Technically Incorrect offers a slightly twisted take on the tech that's taken over our lives.
Why has no one thought of it before?
Was Twitter really the closest we've managed to come?
Well, no. There's Lulu, where women rate their dates.
After all, we rate people every day -- on their looks, their demeanor, their clothes, their sheer personal awfulness.
Yet we've never been able to put a precise -- and most importantly, public -- number to our feelings about everyone. Until now.
Welcome, then -- and where were you all this time? -- to Peeple. Due to be released in November, this is an app that lets you treat people like you treat your local trattoria.
No, you can't book a table at their houses, but you can leave a review as to just how much you love/loathe/are indifferent to these beings. Anyone. All of them.
The Washington Post tells me that this pinnacle of human creation is the work of Nicole McCullough and Julia Cordray.
Headquartered in Calgary, Canada, the co-founders declare on Facebook that they are two best friends who moved to San Francisco (where else?) and created the app in 90 days.
I feel sure you'll enjoy their mission statement: "To find the good in you."
I've been looking for this for years. I can finally get above the one-star rating that people seem to give me all the time. If only I can find that goodness, I might become a two-star human being. That's enough to get by, isn't it?
Cordray told the Post that Peeple was a way to "showcase your character." You see, it's not a way to publicly denigrate and humiliate everyone you know. How could you even have imagined such a thing?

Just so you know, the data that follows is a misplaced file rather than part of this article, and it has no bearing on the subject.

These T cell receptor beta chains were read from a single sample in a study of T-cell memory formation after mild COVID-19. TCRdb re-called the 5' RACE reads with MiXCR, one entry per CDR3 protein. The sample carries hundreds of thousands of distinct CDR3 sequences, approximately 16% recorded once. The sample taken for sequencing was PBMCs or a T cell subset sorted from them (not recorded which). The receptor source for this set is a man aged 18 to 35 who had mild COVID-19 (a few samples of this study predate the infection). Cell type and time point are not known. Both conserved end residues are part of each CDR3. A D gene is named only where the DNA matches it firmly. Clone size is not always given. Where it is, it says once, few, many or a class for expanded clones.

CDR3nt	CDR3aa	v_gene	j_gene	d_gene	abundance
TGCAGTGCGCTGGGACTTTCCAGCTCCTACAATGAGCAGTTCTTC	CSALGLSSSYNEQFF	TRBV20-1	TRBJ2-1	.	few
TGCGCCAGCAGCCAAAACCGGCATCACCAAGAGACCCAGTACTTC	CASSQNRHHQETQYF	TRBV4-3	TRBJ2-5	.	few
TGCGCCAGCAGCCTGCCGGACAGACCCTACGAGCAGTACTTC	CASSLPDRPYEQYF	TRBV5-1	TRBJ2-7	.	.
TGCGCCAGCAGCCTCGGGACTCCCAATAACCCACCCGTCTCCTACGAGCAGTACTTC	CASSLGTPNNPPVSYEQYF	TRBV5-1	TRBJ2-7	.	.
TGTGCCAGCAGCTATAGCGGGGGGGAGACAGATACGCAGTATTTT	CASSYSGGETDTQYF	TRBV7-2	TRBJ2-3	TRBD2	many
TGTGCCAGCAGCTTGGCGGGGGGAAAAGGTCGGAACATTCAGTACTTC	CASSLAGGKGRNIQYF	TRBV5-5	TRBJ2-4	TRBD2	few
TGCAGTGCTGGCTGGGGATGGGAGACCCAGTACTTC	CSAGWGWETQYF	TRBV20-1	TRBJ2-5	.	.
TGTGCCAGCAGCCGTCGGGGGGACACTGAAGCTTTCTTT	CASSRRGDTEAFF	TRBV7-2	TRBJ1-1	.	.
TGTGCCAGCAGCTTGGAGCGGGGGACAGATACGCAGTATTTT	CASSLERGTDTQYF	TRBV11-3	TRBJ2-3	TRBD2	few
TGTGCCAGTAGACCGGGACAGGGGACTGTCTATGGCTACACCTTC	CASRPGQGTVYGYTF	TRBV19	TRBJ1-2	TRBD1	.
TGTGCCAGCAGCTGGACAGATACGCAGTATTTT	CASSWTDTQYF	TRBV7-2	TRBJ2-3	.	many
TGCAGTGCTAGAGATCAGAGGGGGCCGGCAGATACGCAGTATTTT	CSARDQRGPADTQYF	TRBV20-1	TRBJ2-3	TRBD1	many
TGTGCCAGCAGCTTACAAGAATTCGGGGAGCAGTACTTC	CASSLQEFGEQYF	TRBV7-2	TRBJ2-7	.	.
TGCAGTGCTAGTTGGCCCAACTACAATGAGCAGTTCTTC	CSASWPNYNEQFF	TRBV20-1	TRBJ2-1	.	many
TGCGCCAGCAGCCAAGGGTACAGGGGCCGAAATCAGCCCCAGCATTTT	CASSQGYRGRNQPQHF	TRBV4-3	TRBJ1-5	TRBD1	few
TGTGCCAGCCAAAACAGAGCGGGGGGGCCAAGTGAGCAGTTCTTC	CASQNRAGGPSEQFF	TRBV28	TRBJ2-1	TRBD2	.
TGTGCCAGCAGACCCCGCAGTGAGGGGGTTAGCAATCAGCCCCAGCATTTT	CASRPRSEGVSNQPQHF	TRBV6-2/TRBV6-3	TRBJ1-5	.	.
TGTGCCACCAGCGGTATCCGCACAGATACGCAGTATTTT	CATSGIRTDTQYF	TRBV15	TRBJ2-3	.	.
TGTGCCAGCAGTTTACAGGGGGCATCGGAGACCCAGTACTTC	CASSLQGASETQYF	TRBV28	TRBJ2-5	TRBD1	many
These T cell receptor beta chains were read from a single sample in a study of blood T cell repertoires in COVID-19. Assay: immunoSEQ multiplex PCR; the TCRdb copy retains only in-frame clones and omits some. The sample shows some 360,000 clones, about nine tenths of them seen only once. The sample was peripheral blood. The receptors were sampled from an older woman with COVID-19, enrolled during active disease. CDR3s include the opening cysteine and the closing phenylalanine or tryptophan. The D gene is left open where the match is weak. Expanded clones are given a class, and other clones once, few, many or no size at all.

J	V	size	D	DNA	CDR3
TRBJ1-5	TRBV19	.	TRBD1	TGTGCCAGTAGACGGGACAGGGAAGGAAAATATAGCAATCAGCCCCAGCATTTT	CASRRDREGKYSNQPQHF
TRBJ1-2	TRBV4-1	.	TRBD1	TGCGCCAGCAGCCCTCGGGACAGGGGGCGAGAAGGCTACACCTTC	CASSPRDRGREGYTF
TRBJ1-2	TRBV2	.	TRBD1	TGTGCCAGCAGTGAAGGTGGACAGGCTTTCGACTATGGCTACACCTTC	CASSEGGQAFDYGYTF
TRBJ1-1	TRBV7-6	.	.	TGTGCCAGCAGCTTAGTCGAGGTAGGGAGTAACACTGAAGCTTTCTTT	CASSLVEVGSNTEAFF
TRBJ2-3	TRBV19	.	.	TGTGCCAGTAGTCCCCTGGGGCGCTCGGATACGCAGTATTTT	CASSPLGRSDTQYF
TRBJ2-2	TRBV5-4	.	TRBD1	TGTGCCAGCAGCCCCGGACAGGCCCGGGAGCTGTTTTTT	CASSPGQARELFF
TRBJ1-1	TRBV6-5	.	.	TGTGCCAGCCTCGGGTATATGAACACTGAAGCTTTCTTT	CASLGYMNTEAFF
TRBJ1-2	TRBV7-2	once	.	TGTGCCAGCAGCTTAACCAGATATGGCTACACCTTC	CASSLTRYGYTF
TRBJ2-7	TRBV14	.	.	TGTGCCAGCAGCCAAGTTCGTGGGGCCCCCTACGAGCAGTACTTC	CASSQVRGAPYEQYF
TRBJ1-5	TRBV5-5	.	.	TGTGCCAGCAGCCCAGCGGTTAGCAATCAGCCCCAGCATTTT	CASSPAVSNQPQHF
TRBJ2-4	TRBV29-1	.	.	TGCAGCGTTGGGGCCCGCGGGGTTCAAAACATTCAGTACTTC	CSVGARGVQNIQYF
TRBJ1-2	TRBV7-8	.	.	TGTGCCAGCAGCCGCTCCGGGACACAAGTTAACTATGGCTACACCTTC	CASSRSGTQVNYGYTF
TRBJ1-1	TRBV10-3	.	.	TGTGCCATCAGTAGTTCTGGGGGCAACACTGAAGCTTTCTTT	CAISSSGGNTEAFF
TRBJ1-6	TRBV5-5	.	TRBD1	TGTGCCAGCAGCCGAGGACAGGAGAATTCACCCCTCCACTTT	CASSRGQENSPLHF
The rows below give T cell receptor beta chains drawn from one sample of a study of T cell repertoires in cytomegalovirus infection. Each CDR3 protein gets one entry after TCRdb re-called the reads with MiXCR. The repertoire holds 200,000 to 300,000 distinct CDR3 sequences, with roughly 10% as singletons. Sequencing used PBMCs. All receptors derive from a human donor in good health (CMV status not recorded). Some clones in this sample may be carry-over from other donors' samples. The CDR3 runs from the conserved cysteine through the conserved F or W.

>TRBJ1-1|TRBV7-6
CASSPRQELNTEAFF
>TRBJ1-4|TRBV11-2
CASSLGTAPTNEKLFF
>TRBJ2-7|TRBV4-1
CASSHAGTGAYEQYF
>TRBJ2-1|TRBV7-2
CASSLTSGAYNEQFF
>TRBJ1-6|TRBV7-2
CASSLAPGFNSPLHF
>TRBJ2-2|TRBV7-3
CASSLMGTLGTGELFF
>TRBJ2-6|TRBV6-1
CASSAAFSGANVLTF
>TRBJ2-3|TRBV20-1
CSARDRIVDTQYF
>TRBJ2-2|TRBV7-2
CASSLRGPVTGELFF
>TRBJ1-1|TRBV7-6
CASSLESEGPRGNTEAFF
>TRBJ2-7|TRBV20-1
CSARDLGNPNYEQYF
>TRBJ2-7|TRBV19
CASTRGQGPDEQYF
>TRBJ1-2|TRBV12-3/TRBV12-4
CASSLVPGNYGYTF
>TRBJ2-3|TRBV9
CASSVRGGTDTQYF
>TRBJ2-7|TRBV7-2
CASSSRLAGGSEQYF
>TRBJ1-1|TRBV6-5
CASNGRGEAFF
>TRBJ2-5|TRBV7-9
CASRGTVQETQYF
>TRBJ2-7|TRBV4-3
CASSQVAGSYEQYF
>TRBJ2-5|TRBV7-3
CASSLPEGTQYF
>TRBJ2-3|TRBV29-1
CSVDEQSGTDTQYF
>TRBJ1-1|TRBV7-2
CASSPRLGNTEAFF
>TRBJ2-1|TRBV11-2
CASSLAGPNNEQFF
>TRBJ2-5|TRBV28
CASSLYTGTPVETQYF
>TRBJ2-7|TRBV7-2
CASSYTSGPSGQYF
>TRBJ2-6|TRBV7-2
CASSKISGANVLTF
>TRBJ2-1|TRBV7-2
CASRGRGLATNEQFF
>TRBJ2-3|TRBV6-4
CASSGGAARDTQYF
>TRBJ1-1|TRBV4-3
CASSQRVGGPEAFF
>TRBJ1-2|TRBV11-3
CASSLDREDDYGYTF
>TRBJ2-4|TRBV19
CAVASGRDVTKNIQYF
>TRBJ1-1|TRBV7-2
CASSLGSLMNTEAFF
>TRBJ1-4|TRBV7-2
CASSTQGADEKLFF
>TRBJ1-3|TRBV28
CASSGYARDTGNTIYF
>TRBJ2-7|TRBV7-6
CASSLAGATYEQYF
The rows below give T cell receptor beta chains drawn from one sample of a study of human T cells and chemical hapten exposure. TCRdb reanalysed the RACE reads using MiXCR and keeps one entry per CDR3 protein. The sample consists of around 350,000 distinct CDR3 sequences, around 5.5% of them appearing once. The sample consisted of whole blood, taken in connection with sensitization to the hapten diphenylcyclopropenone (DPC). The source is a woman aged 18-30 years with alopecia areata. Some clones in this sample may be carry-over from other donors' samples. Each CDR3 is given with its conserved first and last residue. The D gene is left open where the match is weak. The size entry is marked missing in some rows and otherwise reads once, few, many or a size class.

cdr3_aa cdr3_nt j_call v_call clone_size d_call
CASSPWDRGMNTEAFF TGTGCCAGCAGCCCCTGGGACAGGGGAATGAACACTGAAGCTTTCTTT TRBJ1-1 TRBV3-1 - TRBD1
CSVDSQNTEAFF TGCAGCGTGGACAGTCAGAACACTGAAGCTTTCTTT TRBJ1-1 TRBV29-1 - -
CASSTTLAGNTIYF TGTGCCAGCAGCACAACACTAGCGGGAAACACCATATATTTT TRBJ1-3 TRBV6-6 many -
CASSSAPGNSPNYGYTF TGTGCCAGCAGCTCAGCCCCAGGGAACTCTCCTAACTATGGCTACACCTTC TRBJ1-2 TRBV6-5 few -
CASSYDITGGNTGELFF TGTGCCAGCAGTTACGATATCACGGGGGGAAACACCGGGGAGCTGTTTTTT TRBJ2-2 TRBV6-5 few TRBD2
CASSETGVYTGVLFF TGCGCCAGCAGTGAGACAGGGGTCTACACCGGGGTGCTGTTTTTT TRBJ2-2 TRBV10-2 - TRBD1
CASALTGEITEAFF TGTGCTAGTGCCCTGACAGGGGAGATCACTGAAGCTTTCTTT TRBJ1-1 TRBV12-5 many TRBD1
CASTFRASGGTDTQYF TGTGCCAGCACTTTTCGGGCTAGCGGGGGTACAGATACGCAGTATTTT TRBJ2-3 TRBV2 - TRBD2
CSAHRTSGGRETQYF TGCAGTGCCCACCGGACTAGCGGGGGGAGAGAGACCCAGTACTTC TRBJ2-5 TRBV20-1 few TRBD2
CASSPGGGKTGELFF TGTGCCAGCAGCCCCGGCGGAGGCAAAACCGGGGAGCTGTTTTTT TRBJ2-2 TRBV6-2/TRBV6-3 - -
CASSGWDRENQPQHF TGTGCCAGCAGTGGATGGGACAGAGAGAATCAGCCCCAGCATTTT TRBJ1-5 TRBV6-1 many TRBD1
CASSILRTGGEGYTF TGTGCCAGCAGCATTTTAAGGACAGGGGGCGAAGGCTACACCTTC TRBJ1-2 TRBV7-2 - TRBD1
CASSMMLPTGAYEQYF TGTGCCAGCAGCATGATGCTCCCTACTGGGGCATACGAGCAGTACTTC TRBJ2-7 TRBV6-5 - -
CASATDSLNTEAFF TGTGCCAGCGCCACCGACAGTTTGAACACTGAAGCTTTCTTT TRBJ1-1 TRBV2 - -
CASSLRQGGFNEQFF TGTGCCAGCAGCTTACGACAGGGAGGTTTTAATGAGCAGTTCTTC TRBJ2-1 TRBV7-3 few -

It's true that once your name is up there in Peeple's bright lights, you can't take it down unless someone has violated the site's terms of service.
For her part, McCullough claims the most important aspect of the venture is that it'll be so much easier to find people she can trust with her kids. Because the only way you know if someone is a decent human being is if they have at least 4 stars on Peeple.
Of course the site has clear rules. You have to use your real name. You have to prove that you know the person you're about to give one star to in a personal, professional or romantic context.
If you get a good rating, it appears automatically. If you get a bad one, there's a 48-hour window for you to, I don't know, call Judge Judy or something.
"We want to operate with thoughtfulness," Cordray told the Post.
Not everyone is enamored with the levels of thoughtfulness behind this idea.
For example, Facebook commenter Mark Stockton offered this: "One of my clients is a counselor and your app is probably going to allow him to retire from the droves of people that are about to get their lives destroyed by your app. To be honest it is going to be pretty interesting to see how much of a legal disaster this turns into, might be a lesson for everyone else."
Model Chrissy Teigen offered this on Twitter: "At least I signed up to have the world judge and grade me publicly. I f***ing hate this app and the boardroom table it was created around."
Of course, this could all be one big joke. In the sense of intentionally humorous, you understand.
Currently, Peeple's Web page is down and one of its promotional videos appears to have been removed. Might it have encountered something of a backlash? This despite having already a supposed valuation of $7.6 million. Could it be that five-star (in their heads) venture capitalists have invested?
Peeple wasn't immediately available for comment. I give it one star for that.
Still, given that we seem to adore commenting on everything, rating everything and generally being self-righteous, wouldn't it be wonderful if you could add your Peeple rating to your online dating profile or your LinkedIn self-promotion?
Oh, wouldn't it?